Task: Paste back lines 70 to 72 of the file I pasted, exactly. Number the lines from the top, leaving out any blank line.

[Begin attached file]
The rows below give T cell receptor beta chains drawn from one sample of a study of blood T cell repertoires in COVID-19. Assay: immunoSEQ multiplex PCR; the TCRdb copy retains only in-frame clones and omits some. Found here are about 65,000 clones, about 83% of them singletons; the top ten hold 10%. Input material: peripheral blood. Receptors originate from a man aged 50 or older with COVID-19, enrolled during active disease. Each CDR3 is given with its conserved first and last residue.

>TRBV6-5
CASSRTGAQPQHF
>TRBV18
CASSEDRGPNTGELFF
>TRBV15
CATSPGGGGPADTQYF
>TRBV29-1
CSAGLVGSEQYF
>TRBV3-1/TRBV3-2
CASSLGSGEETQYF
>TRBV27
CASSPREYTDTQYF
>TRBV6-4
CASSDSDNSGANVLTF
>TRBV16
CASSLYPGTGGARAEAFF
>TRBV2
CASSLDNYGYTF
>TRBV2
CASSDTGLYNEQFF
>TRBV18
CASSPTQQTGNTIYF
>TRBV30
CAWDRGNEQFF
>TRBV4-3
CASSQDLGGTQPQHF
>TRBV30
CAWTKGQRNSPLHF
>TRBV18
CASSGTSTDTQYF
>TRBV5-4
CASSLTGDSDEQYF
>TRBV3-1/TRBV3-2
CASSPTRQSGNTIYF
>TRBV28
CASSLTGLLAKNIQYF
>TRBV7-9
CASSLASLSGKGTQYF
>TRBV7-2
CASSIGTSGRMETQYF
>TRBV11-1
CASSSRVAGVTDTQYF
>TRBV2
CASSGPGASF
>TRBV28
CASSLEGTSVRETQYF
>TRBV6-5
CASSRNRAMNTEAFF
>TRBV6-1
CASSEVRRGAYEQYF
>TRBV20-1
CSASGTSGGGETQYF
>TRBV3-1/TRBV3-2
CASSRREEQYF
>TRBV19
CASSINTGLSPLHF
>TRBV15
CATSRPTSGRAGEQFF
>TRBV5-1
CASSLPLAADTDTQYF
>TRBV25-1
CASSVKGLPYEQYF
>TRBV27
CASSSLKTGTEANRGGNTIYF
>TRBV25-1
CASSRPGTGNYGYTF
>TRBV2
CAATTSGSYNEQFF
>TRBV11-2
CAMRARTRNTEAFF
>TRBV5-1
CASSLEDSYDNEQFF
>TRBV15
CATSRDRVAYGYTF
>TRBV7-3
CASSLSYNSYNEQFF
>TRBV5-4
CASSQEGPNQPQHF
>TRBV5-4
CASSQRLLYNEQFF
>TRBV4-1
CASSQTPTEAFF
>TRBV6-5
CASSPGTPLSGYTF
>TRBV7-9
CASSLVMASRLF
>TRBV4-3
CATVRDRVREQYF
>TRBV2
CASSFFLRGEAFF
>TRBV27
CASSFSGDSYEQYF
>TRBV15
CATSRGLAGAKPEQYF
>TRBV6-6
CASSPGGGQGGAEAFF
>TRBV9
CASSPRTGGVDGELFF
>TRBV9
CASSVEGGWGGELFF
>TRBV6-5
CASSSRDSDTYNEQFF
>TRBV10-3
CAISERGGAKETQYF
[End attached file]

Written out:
>TRBV11-2
CAMRARTRNTEAFF
>TRBV5-1